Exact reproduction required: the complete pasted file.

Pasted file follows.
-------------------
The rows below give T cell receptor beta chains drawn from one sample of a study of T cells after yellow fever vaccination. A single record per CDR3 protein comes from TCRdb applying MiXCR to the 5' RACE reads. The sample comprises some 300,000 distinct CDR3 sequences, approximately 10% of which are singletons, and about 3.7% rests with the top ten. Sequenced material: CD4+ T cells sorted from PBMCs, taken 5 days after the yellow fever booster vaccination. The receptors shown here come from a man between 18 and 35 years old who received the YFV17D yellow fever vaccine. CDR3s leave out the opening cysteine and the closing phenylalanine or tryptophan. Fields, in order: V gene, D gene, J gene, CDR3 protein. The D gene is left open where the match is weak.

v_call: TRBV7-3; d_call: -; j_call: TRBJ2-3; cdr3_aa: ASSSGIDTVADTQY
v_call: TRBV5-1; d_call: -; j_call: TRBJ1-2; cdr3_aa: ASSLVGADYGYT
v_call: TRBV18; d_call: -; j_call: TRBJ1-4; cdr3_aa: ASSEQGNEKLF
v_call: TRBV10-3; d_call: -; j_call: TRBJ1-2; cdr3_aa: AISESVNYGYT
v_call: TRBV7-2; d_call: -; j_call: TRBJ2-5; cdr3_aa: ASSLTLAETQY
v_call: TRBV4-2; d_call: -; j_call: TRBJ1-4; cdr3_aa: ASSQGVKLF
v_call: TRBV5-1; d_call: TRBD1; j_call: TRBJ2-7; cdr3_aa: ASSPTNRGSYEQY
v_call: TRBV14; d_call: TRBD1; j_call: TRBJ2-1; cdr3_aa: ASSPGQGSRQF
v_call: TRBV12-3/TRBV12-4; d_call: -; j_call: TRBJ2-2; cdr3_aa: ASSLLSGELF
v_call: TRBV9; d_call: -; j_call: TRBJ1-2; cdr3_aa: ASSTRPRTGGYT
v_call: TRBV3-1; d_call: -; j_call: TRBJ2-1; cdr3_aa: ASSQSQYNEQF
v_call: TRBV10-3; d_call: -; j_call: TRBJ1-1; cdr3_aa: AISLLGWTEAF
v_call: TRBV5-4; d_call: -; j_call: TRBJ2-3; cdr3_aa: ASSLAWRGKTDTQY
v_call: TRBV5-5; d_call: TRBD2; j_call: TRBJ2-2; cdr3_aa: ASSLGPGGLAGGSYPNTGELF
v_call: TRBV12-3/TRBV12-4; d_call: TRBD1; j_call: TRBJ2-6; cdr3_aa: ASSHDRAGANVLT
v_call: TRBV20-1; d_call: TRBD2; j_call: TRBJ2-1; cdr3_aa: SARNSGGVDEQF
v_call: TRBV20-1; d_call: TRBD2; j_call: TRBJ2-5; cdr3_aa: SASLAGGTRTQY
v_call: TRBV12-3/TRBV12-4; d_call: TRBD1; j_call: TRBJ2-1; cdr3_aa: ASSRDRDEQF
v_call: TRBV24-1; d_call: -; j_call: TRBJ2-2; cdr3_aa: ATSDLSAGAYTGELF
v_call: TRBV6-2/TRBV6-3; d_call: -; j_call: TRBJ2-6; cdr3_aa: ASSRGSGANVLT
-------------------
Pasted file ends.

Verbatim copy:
The rows below give T cell receptor beta chains drawn from one sample of a study of T cells after yellow fever vaccination. A single record per CDR3 protein comes from TCRdb applying MiXCR to the 5' RACE reads. The sample comprises some 300,000 distinct CDR3 sequences, approximately 10% of which are singletons, and about 3.7% rests with the top ten. Sequenced material: CD4+ T cells sorted from PBMCs, taken 5 days after the yellow fever booster vaccination. The receptors shown here come from a man between 18 and 35 years old who received the YFV17D yellow fever vaccine. CDR3s leave out the opening cysteine and the closing phenylalanine or tryptophan. Fields, in order: V gene, D gene, J gene, CDR3 protein. The D gene is left open where the match is weak.

v_call: TRBV7-3; d_call: -; j_call: TRBJ2-3; cdr3_aa: ASSSGIDTVADTQY
v_call: TRBV5-1; d_call: -; j_call: TRBJ1-2; cdr3_aa: ASSLVGADYGYT
v_call: TRBV18; d_call: -; j_call: TRBJ1-4; cdr3_aa: ASSEQGNEKLF
v_call: TRBV10-3; d_call: -; j_call: TRBJ1-2; cdr3_aa: AISESVNYGYT
v_call: TRBV7-2; d_call: -; j_call: TRBJ2-5; cdr3_aa: ASSLTLAETQY
v_call: TRBV4-2; d_call: -; j_call: TRBJ1-4; cdr3_aa: ASSQGVKLF
v_call: TRBV5-1; d_call: TRBD1; j_call: TRBJ2-7; cdr3_aa: ASSPTNRGSYEQY
v_call: TRBV14; d_call: TRBD1; j_call: TRBJ2-1; cdr3_aa: ASSPGQGSRQF
v_call: TRBV12-3/TRBV12-4; d_call: -; j_call: TRBJ2-2; cdr3_aa: ASSLLSGELF
v_call: TRBV9; d_call: -; j_call: TRBJ1-2; cdr3_aa: ASSTRPRTGGYT
v_call: TRBV3-1; d_call: -; j_call: TRBJ2-1; cdr3_aa: ASSQSQYNEQF
v_call: TRBV10-3; d_call: -; j_call: TRBJ1-1; cdr3_aa: AISLLGWTEAF
v_call: TRBV5-4; d_call: -; j_call: TRBJ2-3; cdr3_aa: ASSLAWRGKTDTQY
v_call: TRBV5-5; d_call: TRBD2; j_call: TRBJ2-2; cdr3_aa: ASSLGPGGLAGGSYPNTGELF
v_call: TRBV12-3/TRBV12-4; d_call: TRBD1; j_call: TRBJ2-6; cdr3_aa: ASSHDRAGANVLT
v_call: TRBV20-1; d_call: TRBD2; j_call: TRBJ2-1; cdr3_aa: SARNSGGVDEQF
v_call: TRBV20-1; d_call: TRBD2; j_call: TRBJ2-5; cdr3_aa: SASLAGGTRTQY
v_call: TRBV12-3/TRBV12-4; d_call: TRBD1; j_call: TRBJ2-1; cdr3_aa: ASSRDRDEQF
v_call: TRBV24-1; d_call: -; j_call: TRBJ2-2; cdr3_aa: ATSDLSAGAYTGELF
v_call: TRBV6-2/TRBV6-3; d_call: -; j_call: TRBJ2-6; cdr3_aa: ASSRGSGANVLT